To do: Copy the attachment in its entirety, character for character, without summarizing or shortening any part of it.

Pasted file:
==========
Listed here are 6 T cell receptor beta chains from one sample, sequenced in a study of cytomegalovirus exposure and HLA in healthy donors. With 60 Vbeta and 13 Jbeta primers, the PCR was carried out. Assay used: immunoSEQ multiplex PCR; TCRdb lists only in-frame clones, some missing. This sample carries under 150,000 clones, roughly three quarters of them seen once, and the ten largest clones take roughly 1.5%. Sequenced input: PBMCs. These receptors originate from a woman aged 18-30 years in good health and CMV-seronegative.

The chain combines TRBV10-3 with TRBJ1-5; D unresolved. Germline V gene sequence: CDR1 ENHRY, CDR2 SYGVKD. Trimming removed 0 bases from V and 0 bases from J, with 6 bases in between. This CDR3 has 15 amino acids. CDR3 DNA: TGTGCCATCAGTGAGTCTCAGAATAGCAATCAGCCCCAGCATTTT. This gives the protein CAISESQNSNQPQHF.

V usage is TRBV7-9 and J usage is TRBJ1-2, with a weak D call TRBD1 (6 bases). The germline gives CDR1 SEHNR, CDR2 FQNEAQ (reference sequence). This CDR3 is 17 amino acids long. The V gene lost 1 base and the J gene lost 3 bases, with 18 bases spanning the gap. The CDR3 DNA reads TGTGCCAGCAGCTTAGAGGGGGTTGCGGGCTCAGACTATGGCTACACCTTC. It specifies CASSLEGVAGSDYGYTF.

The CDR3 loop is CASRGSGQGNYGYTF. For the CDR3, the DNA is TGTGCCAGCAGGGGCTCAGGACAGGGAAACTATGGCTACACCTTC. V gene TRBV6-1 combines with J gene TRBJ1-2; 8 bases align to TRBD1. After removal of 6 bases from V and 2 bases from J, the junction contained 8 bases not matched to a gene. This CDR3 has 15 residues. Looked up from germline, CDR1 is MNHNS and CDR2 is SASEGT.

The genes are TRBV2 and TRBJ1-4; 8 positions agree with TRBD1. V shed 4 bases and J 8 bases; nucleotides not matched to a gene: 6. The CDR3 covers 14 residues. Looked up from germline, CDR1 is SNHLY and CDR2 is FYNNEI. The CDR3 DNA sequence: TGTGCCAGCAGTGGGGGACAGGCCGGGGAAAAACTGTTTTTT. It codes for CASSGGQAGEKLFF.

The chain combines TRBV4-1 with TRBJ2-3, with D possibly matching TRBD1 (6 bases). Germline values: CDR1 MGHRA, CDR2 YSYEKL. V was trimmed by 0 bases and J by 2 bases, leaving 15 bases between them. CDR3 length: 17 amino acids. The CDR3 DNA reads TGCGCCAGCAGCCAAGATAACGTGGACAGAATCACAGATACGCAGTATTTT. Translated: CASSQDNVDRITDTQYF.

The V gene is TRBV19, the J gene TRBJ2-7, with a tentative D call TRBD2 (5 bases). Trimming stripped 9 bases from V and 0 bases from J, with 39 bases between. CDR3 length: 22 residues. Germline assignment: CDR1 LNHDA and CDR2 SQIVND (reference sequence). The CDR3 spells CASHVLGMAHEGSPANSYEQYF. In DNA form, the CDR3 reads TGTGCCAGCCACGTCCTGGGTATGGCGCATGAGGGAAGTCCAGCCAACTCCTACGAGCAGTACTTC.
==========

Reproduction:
Listed here are 6 T cell receptor beta chains from one sample, sequenced in a study of cytomegalovirus exposure and HLA in healthy donors. With 60 Vbeta and 13 Jbeta primers, the PCR was carried out. Assay used: immunoSEQ multiplex PCR; TCRdb lists only in-frame clones, some missing. This sample carries under 150,000 clones, roughly three quarters of them seen once, and the ten largest clones take roughly 1.5%. Sequenced input: PBMCs. These receptors originate from a woman aged 18-30 years in good health and CMV-seronegative.

The chain combines TRBV10-3 with TRBJ1-5; D unresolved. Germline V gene sequence: CDR1 ENHRY, CDR2 SYGVKD. Trimming removed 0 bases from V and 0 bases from J, with 6 bases in between. This CDR3 has 15 amino acids. CDR3 DNA: TGTGCCATCAGTGAGTCTCAGAATAGCAATCAGCCCCAGCATTTT. This gives the protein CAISESQNSNQPQHF.

V usage is TRBV7-9 and J usage is TRBJ1-2, with a weak D call TRBD1 (6 bases). The germline gives CDR1 SEHNR, CDR2 FQNEAQ (reference sequence). This CDR3 is 17 amino acids long. The V gene lost 1 base and the J gene lost 3 bases, with 18 bases spanning the gap. The CDR3 DNA reads TGTGCCAGCAGCTTAGAGGGGGTTGCGGGCTCAGACTATGGCTACACCTTC. It specifies CASSLEGVAGSDYGYTF.

The CDR3 loop is CASRGSGQGNYGYTF. For the CDR3, the DNA is TGTGCCAGCAGGGGCTCAGGACAGGGAAACTATGGCTACACCTTC. V gene TRBV6-1 combines with J gene TRBJ1-2; 8 bases align to TRBD1. After removal of 6 bases from V and 2 bases from J, the junction contained 8 bases not matched to a gene. This CDR3 has 15 residues. Looked up from germline, CDR1 is MNHNS and CDR2 is SASEGT.

The genes are TRBV2 and TRBJ1-4; 8 positions agree with TRBD1. V shed 4 bases and J 8 bases; nucleotides not matched to a gene: 6. The CDR3 covers 14 residues. Looked up from germline, CDR1 is SNHLY and CDR2 is FYNNEI. The CDR3 DNA sequence: TGTGCCAGCAGTGGGGGACAGGCCGGGGAAAAACTGTTTTTT. It codes for CASSGGQAGEKLFF.

The chain combines TRBV4-1 with TRBJ2-3, with D possibly matching TRBD1 (6 bases). Germline values: CDR1 MGHRA, CDR2 YSYEKL. V was trimmed by 0 bases and J by 2 bases, leaving 15 bases between them. CDR3 length: 17 amino acids. The CDR3 DNA reads TGCGCCAGCAGCCAAGATAACGTGGACAGAATCACAGATACGCAGTATTTT. Translated: CASSQDNVDRITDTQYF.

The V gene is TRBV19, the J gene TRBJ2-7, with a tentative D call TRBD2 (5 bases). Trimming stripped 9 bases from V and 0 bases from J, with 39 bases between. CDR3 length: 22 residues. Germline assignment: CDR1 LNHDA and CDR2 SQIVND (reference sequence). The CDR3 spells CASHVLGMAHEGSPANSYEQYF. In DNA form, the CDR3 reads TGTGCCAGCCACGTCCTGGGTATGGCGCATGAGGGAAGTCCAGCCAACTCCTACGAGCAGTACTTC.